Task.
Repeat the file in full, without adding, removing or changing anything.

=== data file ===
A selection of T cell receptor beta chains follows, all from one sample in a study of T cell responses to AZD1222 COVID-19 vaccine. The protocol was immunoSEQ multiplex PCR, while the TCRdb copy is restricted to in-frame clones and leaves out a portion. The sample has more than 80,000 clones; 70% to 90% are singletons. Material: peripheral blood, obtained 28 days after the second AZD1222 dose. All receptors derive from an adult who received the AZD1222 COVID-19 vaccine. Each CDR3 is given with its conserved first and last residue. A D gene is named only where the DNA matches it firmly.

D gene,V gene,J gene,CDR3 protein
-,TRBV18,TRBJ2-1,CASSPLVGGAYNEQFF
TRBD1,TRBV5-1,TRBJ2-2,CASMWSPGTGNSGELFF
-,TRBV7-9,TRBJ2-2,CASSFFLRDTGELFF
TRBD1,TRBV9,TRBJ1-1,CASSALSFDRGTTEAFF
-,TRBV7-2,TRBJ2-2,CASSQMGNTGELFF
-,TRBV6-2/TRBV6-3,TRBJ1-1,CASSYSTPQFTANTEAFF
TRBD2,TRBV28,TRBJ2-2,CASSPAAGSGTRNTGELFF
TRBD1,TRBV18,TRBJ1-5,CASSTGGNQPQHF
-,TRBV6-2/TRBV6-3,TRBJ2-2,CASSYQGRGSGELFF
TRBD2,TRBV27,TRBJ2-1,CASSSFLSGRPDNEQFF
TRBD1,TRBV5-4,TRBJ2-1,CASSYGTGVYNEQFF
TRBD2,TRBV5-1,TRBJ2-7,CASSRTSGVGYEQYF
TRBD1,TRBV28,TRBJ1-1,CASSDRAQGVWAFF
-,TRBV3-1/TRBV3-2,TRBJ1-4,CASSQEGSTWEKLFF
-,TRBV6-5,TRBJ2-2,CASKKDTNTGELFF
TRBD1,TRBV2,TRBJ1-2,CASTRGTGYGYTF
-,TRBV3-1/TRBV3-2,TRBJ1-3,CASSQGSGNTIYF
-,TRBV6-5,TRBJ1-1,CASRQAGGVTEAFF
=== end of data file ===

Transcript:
A selection of T cell receptor beta chains follows, all from one sample in a study of T cell responses to AZD1222 COVID-19 vaccine. The protocol was immunoSEQ multiplex PCR, while the TCRdb copy is restricted to in-frame clones and leaves out a portion. The sample has more than 80,000 clones; 70% to 90% are singletons. Material: peripheral blood, obtained 28 days after the second AZD1222 dose. All receptors derive from an adult who received the AZD1222 COVID-19 vaccine. Each CDR3 is given with its conserved first and last residue. A D gene is named only where the DNA matches it firmly.

D gene,V gene,J gene,CDR3 protein
-,TRBV18,TRBJ2-1,CASSPLVGGAYNEQFF
TRBD1,TRBV5-1,TRBJ2-2,CASMWSPGTGNSGELFF
-,TRBV7-9,TRBJ2-2,CASSFFLRDTGELFF
TRBD1,TRBV9,TRBJ1-1,CASSALSFDRGTTEAFF
-,TRBV7-2,TRBJ2-2,CASSQMGNTGELFF
-,TRBV6-2/TRBV6-3,TRBJ1-1,CASSYSTPQFTANTEAFF
TRBD2,TRBV28,TRBJ2-2,CASSPAAGSGTRNTGELFF
TRBD1,TRBV18,TRBJ1-5,CASSTGGNQPQHF
-,TRBV6-2/TRBV6-3,TRBJ2-2,CASSYQGRGSGELFF
TRBD2,TRBV27,TRBJ2-1,CASSSFLSGRPDNEQFF
TRBD1,TRBV5-4,TRBJ2-1,CASSYGTGVYNEQFF
TRBD2,TRBV5-1,TRBJ2-7,CASSRTSGVGYEQYF
TRBD1,TRBV28,TRBJ1-1,CASSDRAQGVWAFF
-,TRBV3-1/TRBV3-2,TRBJ1-4,CASSQEGSTWEKLFF
-,TRBV6-5,TRBJ2-2,CASKKDTNTGELFF
TRBD1,TRBV2,TRBJ1-2,CASTRGTGYGYTF
-,TRBV3-1/TRBV3-2,TRBJ1-3,CASSQGSGNTIYF
-,TRBV6-5,TRBJ1-1,CASRQAGGVTEAFF